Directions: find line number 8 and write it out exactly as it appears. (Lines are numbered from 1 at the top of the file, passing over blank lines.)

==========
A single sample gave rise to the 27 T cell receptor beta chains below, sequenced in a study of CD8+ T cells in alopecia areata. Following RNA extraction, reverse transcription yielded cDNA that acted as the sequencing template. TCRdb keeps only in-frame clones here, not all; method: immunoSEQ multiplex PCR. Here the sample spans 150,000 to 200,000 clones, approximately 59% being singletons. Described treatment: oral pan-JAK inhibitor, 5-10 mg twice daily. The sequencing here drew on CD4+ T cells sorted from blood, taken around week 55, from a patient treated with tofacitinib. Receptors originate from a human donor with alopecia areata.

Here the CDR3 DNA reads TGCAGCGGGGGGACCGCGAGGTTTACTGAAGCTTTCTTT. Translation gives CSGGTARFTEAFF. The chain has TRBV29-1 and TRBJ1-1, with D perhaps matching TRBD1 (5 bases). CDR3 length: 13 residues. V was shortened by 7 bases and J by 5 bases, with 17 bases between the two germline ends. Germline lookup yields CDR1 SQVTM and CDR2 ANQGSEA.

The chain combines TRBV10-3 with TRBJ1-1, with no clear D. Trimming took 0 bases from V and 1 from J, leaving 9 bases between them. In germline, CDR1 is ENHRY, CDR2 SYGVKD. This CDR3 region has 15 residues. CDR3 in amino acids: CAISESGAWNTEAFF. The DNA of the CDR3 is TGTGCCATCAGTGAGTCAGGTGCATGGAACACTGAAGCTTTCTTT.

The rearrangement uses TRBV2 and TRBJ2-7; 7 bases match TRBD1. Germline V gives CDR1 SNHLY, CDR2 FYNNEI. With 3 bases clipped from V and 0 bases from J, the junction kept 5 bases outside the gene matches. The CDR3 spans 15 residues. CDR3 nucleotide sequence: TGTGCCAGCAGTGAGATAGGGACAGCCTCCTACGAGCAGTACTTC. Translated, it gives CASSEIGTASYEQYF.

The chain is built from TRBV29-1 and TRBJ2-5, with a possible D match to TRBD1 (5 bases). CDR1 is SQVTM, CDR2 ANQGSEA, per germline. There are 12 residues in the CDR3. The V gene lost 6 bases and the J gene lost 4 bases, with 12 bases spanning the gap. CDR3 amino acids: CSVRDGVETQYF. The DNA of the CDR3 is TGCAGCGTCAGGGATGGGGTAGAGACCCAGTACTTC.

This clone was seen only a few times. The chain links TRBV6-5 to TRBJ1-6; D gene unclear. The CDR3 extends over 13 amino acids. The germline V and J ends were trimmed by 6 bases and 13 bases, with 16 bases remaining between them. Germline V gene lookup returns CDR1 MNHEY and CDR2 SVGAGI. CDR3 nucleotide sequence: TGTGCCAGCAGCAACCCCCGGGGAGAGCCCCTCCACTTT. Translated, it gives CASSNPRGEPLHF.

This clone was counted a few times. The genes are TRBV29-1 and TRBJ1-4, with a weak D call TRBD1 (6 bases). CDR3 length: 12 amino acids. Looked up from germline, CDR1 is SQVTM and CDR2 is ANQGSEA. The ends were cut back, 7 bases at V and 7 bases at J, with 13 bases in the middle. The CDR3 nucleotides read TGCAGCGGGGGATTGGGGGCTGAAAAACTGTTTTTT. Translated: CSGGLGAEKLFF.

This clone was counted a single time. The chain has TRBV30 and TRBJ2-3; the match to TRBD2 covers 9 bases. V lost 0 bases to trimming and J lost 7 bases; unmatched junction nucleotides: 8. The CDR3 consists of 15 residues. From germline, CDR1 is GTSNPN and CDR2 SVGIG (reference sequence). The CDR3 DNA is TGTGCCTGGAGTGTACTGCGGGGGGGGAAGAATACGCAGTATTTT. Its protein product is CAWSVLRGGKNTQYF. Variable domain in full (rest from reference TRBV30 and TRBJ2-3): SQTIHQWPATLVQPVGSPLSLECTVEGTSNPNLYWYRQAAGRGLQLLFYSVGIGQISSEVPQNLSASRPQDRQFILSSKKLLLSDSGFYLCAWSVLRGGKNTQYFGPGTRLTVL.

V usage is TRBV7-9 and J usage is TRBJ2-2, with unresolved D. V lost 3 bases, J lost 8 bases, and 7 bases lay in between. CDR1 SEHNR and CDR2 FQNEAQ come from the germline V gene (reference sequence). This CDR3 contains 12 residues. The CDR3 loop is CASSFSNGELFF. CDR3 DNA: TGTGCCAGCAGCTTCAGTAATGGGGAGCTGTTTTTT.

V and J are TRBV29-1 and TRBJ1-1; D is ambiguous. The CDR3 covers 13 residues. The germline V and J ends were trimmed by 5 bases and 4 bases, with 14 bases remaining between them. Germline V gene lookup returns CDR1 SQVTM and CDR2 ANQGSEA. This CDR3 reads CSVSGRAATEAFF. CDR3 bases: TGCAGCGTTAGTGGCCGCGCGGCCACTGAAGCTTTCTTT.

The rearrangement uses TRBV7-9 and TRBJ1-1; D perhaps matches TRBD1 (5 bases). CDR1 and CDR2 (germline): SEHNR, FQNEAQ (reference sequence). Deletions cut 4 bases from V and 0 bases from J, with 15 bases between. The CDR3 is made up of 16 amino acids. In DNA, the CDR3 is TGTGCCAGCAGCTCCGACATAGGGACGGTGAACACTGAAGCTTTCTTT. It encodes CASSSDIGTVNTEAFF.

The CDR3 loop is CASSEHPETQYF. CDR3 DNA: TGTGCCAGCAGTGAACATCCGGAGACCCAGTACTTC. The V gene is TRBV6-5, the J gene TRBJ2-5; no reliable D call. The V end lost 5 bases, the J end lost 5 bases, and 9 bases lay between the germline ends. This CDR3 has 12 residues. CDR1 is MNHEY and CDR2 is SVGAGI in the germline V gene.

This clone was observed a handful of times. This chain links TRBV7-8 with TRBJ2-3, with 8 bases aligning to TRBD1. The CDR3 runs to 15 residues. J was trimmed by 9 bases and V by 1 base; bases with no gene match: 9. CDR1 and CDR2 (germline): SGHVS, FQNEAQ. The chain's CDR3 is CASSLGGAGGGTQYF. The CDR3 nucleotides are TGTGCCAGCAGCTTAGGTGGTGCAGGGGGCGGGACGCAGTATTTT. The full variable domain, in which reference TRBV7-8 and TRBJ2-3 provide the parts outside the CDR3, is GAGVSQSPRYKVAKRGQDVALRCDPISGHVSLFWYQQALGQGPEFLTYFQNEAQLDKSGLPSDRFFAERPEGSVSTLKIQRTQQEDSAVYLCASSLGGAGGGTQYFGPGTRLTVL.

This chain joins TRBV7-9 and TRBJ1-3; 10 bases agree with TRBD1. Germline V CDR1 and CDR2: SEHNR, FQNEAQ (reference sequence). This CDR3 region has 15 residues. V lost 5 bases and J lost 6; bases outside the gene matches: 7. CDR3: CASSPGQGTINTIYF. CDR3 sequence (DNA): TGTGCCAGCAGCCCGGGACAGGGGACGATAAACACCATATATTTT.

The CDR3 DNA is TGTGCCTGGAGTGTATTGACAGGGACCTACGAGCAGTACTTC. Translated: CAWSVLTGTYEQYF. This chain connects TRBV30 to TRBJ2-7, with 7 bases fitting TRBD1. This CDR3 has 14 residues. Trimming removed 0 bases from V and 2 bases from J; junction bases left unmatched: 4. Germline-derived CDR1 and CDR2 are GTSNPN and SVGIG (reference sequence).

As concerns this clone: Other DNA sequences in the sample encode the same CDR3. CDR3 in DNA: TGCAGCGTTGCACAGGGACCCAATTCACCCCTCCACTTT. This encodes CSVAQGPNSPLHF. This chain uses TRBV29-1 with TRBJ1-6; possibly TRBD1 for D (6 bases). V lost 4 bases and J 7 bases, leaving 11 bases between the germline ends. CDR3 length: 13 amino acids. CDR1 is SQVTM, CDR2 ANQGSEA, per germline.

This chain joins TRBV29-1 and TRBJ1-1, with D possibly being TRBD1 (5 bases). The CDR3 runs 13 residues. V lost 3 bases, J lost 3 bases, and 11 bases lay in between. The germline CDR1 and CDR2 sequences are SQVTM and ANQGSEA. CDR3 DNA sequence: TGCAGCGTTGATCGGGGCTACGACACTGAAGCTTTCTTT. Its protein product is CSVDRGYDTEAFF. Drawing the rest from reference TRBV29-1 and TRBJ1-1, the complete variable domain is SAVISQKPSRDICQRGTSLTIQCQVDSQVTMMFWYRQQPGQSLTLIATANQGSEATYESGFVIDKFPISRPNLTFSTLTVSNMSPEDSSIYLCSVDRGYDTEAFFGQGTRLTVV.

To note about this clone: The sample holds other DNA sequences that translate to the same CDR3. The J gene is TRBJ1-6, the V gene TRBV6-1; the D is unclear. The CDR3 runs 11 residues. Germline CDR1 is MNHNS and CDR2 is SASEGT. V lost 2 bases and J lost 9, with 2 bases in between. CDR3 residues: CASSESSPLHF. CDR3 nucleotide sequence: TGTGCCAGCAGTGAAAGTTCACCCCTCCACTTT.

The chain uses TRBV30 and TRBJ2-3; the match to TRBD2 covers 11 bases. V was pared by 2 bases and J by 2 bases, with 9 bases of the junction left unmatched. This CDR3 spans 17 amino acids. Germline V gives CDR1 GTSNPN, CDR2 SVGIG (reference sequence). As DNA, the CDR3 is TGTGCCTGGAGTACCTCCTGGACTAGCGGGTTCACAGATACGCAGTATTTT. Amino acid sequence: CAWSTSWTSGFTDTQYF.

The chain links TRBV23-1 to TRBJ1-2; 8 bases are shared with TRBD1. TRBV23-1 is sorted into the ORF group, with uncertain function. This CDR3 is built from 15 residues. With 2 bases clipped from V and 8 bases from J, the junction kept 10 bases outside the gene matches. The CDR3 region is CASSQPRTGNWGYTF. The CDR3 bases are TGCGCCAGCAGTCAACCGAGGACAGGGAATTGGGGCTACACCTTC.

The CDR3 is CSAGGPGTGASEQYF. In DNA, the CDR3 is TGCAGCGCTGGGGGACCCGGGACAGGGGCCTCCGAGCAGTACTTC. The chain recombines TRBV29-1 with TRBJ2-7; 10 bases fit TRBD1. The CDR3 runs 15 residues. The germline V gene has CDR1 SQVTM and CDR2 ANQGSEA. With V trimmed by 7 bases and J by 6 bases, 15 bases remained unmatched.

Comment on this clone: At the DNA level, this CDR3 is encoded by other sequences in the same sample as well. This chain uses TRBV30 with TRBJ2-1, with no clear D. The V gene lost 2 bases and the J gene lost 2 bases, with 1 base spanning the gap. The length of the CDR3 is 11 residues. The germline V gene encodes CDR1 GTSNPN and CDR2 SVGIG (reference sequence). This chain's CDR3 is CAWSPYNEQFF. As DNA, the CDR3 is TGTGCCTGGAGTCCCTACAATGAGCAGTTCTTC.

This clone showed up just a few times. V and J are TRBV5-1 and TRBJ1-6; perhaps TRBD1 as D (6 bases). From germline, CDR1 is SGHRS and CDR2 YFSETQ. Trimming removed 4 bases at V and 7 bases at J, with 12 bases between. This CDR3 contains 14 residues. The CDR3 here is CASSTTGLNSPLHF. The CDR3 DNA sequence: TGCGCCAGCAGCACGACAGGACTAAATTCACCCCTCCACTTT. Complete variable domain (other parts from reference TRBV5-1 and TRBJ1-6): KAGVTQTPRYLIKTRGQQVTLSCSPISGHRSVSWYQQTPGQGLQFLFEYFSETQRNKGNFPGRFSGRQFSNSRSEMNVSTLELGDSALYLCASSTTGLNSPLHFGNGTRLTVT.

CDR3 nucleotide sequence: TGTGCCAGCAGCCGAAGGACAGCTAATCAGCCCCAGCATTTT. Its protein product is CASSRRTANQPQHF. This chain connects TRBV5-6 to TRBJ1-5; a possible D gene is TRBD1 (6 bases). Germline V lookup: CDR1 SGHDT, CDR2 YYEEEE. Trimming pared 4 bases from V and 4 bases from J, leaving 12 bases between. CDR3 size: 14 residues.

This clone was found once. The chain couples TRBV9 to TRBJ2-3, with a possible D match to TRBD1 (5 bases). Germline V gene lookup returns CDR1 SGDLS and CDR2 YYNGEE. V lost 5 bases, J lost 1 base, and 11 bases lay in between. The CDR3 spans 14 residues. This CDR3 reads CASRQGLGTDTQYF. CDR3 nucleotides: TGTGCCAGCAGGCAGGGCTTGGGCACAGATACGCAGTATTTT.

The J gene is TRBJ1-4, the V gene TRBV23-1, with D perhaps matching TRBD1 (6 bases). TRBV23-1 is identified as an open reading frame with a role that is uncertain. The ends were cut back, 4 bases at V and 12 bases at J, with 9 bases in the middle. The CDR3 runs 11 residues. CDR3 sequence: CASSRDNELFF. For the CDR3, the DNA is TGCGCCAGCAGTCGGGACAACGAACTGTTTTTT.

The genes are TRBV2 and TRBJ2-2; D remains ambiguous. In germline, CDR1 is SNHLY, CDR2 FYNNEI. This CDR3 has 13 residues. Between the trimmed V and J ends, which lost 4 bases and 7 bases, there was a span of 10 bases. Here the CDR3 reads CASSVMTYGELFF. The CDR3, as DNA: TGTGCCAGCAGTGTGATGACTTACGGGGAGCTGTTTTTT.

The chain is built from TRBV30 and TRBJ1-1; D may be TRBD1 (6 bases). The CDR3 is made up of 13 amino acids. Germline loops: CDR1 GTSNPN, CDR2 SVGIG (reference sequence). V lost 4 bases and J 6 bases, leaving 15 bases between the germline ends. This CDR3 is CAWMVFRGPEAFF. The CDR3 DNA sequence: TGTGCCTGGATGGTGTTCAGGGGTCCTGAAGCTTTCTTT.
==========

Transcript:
This clone was counted a single time. The chain has TRBV30 and TRBJ2-3; the match to TRBD2 covers 9 bases. V lost 0 bases to trimming and J lost 7 bases; unmatched junction nucleotides: 8. The CDR3 consists of 15 residues. From germline, CDR1 is GTSNPN and CDR2 SVGIG (reference sequence). The CDR3 DNA is TGTGCCTGGAGTGTACTGCGGGGGGGGAAGAATACGCAGTATTTT. Its protein product is CAWSVLRGGKNTQYF. Variable domain in full (rest from reference TRBV30 and TRBJ2-3): SQTIHQWPATLVQPVGSPLSLECTVEGTSNPNLYWYRQAAGRGLQLLFYSVGIGQISSEVPQNLSASRPQDRQFILSSKKLLLSDSGFYLCAWSVLRGGKNTQYFGPGTRLTVL.